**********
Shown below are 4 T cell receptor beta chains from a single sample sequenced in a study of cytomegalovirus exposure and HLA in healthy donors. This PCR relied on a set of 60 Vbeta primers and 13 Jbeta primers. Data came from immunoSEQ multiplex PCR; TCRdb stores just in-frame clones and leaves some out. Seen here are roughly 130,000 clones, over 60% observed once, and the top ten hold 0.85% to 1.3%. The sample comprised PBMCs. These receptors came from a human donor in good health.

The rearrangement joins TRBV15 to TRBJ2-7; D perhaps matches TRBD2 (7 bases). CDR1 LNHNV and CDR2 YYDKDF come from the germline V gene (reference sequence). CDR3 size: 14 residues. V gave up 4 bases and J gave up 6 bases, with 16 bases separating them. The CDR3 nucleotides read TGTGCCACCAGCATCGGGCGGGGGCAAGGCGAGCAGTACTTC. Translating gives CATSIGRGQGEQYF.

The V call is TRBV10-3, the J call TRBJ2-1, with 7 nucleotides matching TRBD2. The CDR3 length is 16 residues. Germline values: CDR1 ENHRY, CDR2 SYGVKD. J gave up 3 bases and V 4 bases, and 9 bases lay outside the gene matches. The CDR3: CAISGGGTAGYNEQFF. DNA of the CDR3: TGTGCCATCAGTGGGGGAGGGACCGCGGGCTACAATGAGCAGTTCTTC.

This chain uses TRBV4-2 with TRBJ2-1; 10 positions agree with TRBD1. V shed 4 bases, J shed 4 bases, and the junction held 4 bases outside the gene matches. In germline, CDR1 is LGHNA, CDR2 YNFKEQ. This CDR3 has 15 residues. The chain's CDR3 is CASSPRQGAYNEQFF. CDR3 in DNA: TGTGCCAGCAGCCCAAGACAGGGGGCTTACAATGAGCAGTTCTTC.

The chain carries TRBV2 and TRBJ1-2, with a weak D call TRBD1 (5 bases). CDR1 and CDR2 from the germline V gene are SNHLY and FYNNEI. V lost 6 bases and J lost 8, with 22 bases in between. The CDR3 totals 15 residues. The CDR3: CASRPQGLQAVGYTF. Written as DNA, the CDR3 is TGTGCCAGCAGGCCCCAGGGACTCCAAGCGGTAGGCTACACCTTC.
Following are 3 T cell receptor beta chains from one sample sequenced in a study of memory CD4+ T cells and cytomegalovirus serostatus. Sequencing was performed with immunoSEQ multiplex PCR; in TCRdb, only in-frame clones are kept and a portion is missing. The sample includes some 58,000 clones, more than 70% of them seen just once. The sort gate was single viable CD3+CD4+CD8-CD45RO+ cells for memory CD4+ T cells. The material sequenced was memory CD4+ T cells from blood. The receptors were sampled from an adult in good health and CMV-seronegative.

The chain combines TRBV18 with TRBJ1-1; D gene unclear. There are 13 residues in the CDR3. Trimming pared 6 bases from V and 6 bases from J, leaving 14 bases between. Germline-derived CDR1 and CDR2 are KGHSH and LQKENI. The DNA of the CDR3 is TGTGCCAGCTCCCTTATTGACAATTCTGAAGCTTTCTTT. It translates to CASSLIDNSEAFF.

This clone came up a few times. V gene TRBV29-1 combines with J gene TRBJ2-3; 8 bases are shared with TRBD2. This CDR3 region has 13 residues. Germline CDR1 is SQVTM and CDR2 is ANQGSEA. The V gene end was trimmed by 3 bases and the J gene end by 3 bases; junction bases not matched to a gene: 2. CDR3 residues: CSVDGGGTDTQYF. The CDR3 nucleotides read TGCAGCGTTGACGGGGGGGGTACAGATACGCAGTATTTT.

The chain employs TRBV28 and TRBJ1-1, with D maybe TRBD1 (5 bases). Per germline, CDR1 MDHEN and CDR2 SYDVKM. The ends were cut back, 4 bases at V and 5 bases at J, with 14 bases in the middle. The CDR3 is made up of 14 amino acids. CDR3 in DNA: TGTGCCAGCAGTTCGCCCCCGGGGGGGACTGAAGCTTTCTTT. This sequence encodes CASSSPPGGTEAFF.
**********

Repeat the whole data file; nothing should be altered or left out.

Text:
Shown below are 4 T cell receptor beta chains from a single sample sequenced in a study of cytomegalovirus exposure and HLA in healthy donors. This PCR relied on a set of 60 Vbeta primers and 13 Jbeta primers. Data came from immunoSEQ multiplex PCR; TCRdb stores just in-frame clones and leaves some out. Seen here are roughly 130,000 clones, over 60% observed once, and the top ten hold 0.85% to 1.3%. The sample comprised PBMCs. These receptors came from a human donor in good health.

The rearrangement joins TRBV15 to TRBJ2-7; D perhaps matches TRBD2 (7 bases). CDR1 LNHNV and CDR2 YYDKDF come from the germline V gene (reference sequence). CDR3 size: 14 residues. V gave up 4 bases and J gave up 6 bases, with 16 bases separating them. The CDR3 nucleotides read TGTGCCACCAGCATCGGGCGGGGGCAAGGCGAGCAGTACTTC. Translating gives CATSIGRGQGEQYF.

The V call is TRBV10-3, the J call TRBJ2-1, with 7 nucleotides matching TRBD2. The CDR3 length is 16 residues. Germline values: CDR1 ENHRY, CDR2 SYGVKD. J gave up 3 bases and V 4 bases, and 9 bases lay outside the gene matches. The CDR3: CAISGGGTAGYNEQFF. DNA of the CDR3: TGTGCCATCAGTGGGGGAGGGACCGCGGGCTACAATGAGCAGTTCTTC.

This chain uses TRBV4-2 with TRBJ2-1; 10 positions agree with TRBD1. V shed 4 bases, J shed 4 bases, and the junction held 4 bases outside the gene matches. In germline, CDR1 is LGHNA, CDR2 YNFKEQ. This CDR3 has 15 residues. The chain's CDR3 is CASSPRQGAYNEQFF. CDR3 in DNA: TGTGCCAGCAGCCCAAGACAGGGGGCTTACAATGAGCAGTTCTTC.

The chain carries TRBV2 and TRBJ1-2, with a weak D call TRBD1 (5 bases). CDR1 and CDR2 from the germline V gene are SNHLY and FYNNEI. V lost 6 bases and J lost 8, with 22 bases in between. The CDR3 totals 15 residues. The CDR3: CASRPQGLQAVGYTF. Written as DNA, the CDR3 is TGTGCCAGCAGGCCCCAGGGACTCCAAGCGGTAGGCTACACCTTC.
Following are 3 T cell receptor beta chains from one sample sequenced in a study of memory CD4+ T cells and cytomegalovirus serostatus. Sequencing was performed with immunoSEQ multiplex PCR; in TCRdb, only in-frame clones are kept and a portion is missing. The sample includes some 58,000 clones, more than 70% of them seen just once. The sort gate was single viable CD3+CD4+CD8-CD45RO+ cells for memory CD4+ T cells. The material sequenced was memory CD4+ T cells from blood. The receptors were sampled from an adult in good health and CMV-seronegative.

The chain combines TRBV18 with TRBJ1-1; D gene unclear. There are 13 residues in the CDR3. Trimming pared 6 bases from V and 6 bases from J, leaving 14 bases between. Germline-derived CDR1 and CDR2 are KGHSH and LQKENI. The DNA of the CDR3 is TGTGCCAGCTCCCTTATTGACAATTCTGAAGCTTTCTTT. It translates to CASSLIDNSEAFF.

This clone came up a few times. V gene TRBV29-1 combines with J gene TRBJ2-3; 8 bases are shared with TRBD2. This CDR3 region has 13 residues. Germline CDR1 is SQVTM and CDR2 is ANQGSEA. The V gene end was trimmed by 3 bases and the J gene end by 3 bases; junction bases not matched to a gene: 2. CDR3 residues: CSVDGGGTDTQYF. The CDR3 nucleotides read TGCAGCGTTGACGGGGGGGGTACAGATACGCAGTATTTT.

The chain employs TRBV28 and TRBJ1-1, with D maybe TRBD1 (5 bases). Per germline, CDR1 MDHEN and CDR2 SYDVKM. The ends were cut back, 4 bases at V and 5 bases at J, with 14 bases in the middle. The CDR3 is made up of 14 amino acids. CDR3 in DNA: TGTGCCAGCAGTTCGCCCCCGGGGGGGACTGAAGCTTTCTTT. This sequence encodes CASSSPPGGTEAFF.